I mention this only because I read today that John E Walsh has died.  Mr Walsh was the author of the Reader’s Digest Condensed Bible-which I never knew about because by the time it appeared we had switched rental homes.

According to his obituary, Mr Walsh eliminated about 40 percent of the Hebrew Bible and 25 percent of the New Testament.  The goal was to make the Bible more accessible to readers.  However, all ten commandments are still in there, so no need to rush out to grab a copy.

Today in the Boxing Gym it was not about Boxing

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As readers of this blog may know, I train in a gym whose membership is primarily African-American.

This morning, groups of men continually gathered and spoke in quiet tones about the horrific video of a South Carolina police officer shooting a black man running away from him.

The conversation was mournful and serious.  At one point, one member remarked, “it really does seem that they are trying to kill us”.  Another replied, “Are there simply too many of us for them to tolerate”?

The year is 2015, just days after Easter.  Today in the gym it was not about boxing.

My Letter Printed in Today’s Times (April 2 2015)

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To the Editor:

David Brooks argues that we should be deeply polite to those who use the excuse of their religious freedoms to refuse service to gays and lesbians. He equates this “deep politeness” to the courtesy extended by a man to an Orthodox Jewish woman who will not shake his hand. But this is a false equivalency.

The Orthodox woman will not shake the hand of a man not her husband because of her own spirituality, her own belief in the need to maintain her modesty. There is no animus directed against the man. The bigoted merchant who denies service to a gay person is expressing hatred of the other and is showing no spiritual humility of his own. The equivalency is false.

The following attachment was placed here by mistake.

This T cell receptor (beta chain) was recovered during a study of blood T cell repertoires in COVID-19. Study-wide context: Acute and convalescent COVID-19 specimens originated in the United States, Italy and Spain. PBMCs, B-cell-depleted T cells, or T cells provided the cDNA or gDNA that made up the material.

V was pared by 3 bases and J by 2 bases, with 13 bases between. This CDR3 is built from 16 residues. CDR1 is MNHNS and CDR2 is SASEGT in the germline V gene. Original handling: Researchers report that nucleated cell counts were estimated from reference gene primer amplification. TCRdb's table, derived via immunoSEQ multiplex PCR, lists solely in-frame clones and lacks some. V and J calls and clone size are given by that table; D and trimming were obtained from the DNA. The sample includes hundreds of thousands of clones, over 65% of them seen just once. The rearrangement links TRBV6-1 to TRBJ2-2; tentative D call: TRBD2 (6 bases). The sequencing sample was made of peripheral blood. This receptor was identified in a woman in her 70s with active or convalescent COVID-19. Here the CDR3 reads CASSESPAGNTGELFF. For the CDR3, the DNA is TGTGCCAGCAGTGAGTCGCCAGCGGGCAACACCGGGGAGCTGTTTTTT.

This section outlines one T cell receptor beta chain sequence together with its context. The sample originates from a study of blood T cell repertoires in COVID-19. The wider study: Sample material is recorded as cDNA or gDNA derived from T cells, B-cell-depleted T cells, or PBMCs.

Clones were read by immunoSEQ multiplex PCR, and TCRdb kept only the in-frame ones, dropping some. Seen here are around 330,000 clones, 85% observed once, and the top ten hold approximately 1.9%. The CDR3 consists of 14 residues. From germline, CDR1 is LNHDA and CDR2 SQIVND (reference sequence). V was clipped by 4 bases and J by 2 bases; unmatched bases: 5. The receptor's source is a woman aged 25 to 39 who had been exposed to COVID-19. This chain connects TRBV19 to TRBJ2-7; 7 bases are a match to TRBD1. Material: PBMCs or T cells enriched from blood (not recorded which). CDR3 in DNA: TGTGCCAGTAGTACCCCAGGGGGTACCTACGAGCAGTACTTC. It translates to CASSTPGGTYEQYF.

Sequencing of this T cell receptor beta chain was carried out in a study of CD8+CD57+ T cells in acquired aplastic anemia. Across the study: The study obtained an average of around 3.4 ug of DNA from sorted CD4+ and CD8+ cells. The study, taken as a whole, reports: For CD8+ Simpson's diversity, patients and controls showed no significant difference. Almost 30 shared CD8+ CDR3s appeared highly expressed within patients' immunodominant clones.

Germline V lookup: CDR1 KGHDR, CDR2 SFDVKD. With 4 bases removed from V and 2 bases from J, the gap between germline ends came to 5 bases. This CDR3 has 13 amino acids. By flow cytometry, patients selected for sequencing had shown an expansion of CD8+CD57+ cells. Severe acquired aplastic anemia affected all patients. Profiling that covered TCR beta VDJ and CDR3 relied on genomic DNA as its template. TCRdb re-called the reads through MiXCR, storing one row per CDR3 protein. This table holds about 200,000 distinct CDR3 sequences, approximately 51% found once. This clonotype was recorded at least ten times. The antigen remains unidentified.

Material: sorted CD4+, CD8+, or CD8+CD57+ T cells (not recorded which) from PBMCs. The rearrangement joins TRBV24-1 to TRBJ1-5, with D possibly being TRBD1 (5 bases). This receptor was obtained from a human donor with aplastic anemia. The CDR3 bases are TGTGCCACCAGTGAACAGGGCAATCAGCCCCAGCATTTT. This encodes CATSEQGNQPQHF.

(Rabbi) DOUG SAGAL

Westfield, N.J.

Hoosier Hate

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The Boxing Rabbi is trying to wrap his head around the “Religious Freedom” law passed by the Indiana Legislature and signed by Gov Mike Pence-and all I feel is stone cold anger.

This is bigotry wrapped in the shiny bow of religion.  “My religion says I can refuse service to gays?  That’s perfectly fine, its in the Bible, you know”.

What about refusing service to Jews- “They killed our Lord-it’s in the Bible you know”.

What about refusing service to  African-Americans- “They are marked with the curse of Ham-it’s in the Bible you know”.

When I read the news yesterday, what came immediately came to mind was this famous picture of future Georgia Governor Lester Maddox “refusing service” to an African American gentleman who came to his restaurant.  Note the gun.

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In Praise of Longevity